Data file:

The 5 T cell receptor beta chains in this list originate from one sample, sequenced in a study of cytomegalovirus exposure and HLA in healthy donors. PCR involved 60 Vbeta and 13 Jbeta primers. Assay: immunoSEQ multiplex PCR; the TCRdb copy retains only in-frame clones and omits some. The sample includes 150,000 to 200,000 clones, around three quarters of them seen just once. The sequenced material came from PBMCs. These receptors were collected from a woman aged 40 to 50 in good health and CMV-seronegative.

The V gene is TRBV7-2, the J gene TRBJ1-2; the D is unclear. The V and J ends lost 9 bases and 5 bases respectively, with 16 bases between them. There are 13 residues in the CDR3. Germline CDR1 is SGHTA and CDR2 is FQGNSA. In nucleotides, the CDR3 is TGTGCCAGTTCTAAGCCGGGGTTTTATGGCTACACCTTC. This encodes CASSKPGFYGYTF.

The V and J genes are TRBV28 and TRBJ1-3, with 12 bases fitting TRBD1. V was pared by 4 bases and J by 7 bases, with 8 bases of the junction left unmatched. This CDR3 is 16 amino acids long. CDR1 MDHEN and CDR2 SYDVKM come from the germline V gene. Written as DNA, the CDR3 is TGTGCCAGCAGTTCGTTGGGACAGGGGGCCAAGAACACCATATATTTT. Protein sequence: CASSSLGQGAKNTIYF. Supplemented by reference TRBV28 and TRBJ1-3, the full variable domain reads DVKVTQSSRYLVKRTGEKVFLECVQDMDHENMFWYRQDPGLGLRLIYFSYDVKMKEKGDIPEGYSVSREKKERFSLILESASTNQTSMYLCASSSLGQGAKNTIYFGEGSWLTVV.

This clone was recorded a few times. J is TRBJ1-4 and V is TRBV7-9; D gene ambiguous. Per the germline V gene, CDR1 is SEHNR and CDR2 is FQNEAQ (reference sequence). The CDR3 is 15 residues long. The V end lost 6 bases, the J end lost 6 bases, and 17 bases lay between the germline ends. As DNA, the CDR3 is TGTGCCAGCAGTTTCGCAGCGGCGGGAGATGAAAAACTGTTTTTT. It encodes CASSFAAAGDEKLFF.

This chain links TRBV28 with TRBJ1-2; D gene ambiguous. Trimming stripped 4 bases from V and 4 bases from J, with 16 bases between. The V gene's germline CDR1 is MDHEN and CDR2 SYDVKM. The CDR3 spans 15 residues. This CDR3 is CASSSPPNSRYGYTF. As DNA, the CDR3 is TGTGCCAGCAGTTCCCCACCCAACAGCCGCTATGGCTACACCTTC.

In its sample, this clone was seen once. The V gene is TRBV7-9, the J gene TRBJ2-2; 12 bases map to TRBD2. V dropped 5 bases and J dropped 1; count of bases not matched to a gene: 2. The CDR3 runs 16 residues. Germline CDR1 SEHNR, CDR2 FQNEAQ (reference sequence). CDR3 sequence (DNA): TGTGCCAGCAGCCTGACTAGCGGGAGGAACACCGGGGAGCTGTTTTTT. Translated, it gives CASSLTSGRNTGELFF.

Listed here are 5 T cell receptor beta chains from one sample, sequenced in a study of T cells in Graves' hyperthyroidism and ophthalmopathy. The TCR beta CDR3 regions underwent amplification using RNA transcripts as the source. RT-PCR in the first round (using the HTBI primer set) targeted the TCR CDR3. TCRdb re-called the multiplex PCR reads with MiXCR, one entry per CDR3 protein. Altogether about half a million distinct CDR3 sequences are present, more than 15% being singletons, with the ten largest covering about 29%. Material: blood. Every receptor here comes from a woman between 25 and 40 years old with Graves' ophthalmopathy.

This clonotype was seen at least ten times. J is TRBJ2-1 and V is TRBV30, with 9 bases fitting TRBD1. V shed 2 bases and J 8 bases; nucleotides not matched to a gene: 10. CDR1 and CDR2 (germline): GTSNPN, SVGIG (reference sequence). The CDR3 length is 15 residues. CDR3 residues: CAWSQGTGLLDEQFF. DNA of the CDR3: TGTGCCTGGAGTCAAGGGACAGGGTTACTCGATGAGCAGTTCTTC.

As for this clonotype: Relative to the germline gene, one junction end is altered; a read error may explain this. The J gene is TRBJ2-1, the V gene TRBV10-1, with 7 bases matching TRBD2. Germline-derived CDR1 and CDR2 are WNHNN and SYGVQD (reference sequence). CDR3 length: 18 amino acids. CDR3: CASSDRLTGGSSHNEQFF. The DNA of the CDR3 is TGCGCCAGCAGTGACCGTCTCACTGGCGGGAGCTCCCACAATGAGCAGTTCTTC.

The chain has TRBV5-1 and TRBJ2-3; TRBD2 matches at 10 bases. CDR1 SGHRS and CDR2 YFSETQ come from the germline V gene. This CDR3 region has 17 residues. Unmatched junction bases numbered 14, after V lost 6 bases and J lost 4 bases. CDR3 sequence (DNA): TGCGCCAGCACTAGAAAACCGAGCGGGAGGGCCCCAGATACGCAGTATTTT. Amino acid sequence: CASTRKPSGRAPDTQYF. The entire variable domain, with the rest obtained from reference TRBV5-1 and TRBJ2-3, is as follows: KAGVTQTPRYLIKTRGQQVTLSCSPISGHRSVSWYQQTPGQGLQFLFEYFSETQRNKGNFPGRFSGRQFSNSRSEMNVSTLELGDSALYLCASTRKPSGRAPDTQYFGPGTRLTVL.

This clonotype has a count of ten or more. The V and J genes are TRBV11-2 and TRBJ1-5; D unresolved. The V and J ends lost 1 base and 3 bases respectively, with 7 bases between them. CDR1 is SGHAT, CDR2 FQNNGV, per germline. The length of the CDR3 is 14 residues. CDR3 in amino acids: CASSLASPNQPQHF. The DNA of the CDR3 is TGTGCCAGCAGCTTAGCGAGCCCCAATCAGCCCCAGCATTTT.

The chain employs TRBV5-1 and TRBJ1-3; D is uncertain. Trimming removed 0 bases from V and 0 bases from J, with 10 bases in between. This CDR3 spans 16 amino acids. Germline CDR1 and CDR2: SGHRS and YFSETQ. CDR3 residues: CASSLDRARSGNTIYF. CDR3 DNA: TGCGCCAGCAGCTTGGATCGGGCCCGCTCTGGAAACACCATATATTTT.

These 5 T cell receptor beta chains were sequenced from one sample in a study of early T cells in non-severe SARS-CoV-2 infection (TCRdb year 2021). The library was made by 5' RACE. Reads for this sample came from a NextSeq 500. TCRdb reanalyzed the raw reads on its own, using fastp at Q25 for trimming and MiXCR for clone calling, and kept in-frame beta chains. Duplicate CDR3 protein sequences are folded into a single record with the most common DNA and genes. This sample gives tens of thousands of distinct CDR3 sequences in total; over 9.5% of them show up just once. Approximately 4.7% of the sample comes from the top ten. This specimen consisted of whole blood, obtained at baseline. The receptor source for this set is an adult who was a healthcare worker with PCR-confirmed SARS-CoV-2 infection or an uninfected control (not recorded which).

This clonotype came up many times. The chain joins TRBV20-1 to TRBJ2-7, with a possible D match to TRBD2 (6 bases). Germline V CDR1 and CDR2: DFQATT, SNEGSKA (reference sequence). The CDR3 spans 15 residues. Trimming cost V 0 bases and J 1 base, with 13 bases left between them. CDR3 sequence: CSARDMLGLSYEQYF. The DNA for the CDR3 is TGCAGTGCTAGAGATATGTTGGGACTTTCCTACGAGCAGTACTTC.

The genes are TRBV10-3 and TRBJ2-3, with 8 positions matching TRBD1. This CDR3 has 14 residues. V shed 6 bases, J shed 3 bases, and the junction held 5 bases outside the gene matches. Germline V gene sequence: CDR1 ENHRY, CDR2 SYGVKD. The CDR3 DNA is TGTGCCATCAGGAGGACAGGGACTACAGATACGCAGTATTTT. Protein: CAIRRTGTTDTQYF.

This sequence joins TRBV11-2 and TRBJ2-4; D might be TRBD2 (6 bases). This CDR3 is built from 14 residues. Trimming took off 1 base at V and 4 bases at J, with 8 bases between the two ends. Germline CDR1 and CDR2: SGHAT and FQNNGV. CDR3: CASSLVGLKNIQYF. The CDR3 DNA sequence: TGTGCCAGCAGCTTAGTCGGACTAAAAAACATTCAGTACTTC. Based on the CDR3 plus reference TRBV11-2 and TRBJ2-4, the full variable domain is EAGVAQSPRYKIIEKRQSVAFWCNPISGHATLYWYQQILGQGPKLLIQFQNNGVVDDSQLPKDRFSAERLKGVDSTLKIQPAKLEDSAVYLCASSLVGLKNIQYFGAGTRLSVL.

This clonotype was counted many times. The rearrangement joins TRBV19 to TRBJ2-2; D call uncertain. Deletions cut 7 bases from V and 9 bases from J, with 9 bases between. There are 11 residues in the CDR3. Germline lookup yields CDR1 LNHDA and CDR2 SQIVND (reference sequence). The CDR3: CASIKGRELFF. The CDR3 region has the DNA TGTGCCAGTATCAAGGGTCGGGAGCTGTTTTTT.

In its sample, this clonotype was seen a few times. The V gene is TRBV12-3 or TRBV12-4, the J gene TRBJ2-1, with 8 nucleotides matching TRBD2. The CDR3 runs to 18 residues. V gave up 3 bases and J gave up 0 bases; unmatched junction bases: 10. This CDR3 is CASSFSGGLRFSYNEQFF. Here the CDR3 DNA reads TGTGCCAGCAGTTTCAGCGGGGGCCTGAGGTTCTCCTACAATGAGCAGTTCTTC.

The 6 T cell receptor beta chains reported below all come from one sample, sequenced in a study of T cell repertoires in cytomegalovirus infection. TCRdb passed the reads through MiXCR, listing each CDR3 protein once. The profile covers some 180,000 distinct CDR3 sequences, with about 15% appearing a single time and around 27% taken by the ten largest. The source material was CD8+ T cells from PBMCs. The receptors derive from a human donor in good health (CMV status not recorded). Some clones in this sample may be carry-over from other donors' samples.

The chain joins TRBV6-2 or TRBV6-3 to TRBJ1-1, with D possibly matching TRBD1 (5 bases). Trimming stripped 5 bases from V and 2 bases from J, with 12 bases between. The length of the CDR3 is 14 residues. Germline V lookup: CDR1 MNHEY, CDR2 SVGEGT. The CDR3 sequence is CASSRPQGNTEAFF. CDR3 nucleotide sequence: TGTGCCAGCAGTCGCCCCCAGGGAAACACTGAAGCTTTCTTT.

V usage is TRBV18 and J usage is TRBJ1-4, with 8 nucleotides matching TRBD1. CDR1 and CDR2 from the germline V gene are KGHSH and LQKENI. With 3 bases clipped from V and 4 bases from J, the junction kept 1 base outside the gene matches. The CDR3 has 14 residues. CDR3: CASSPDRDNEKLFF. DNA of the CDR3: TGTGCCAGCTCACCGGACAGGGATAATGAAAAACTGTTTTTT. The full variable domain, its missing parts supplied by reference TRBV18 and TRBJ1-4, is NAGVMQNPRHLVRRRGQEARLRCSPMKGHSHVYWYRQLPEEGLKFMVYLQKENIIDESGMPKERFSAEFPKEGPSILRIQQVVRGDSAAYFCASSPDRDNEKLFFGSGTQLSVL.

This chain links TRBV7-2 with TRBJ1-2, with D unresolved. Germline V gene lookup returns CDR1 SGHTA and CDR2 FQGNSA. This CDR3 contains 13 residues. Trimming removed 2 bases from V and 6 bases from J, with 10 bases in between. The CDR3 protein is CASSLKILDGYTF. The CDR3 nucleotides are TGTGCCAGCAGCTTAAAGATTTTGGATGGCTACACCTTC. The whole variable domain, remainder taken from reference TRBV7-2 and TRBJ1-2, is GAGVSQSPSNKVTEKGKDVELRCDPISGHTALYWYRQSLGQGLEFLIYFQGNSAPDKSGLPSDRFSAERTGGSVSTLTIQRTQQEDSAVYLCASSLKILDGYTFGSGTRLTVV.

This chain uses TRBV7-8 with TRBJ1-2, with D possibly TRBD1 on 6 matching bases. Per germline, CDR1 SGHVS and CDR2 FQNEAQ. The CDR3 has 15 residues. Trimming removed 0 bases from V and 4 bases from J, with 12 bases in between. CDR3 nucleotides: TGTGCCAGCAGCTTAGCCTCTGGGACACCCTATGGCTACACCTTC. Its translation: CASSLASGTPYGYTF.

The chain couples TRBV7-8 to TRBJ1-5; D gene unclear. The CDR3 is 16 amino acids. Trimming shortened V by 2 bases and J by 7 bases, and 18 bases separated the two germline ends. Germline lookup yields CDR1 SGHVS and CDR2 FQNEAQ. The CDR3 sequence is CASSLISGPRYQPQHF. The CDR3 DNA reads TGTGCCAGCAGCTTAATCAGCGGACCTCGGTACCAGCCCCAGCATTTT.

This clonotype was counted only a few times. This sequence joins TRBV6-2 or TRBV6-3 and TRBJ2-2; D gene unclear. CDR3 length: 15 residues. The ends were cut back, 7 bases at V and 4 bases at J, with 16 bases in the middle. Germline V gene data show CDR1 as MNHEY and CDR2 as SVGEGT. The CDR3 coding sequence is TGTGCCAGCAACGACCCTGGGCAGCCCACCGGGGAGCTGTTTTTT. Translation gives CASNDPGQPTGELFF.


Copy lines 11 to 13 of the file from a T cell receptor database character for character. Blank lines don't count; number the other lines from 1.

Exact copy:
This clonotype has a count of ten or more. The V and J genes are TRBV11-2 and TRBJ1-5; D unresolved. The V and J ends lost 1 base and 3 bases respectively, with 7 bases between them. CDR1 is SGHAT, CDR2 FQNNGV, per germline. The length of the CDR3 is 14 residues. CDR3 in amino acids: CASSLASPNQPQHF. The DNA of the CDR3 is TGTGCCAGCAGCTTAGCGAGCCCCAATCAGCCCCAGCATTTT.

The chain employs TRBV5-1 and TRBJ1-3; D is uncertain. Trimming removed 0 bases from V and 0 bases from J, with 10 bases in between. This CDR3 spans 16 amino acids. Germline CDR1 and CDR2: SGHRS and YFSETQ. CDR3 residues: CASSLDRARSGNTIYF. CDR3 DNA: TGCGCCAGCAGCTTGGATCGGGCCCGCTCTGGAAACACCATATATTTT.

These 5 T cell receptor beta chains were sequenced from one sample in a study of early T cells in non-severe SARS-CoV-2 infection (TCRdb year 2021). The library was made by 5' RACE. Reads for this sample came from a NextSeq 500. TCRdb reanalyzed the raw reads on its own, using fastp at Q25 for trimming and MiXCR for clone calling, and kept in-frame beta chains. Duplicate CDR3 protein sequences are folded into a single record with the most common DNA and genes. This sample gives tens of thousands of distinct CDR3 sequences in total; over 9.5% of them show up just once. Approximately 4.7% of the sample comes from the top ten. This specimen consisted of whole blood, obtained at baseline. The receptor source for this set is an adult who was a healthcare worker with PCR-confirmed SARS-CoV-2 infection or an uninfected control (not recorded which).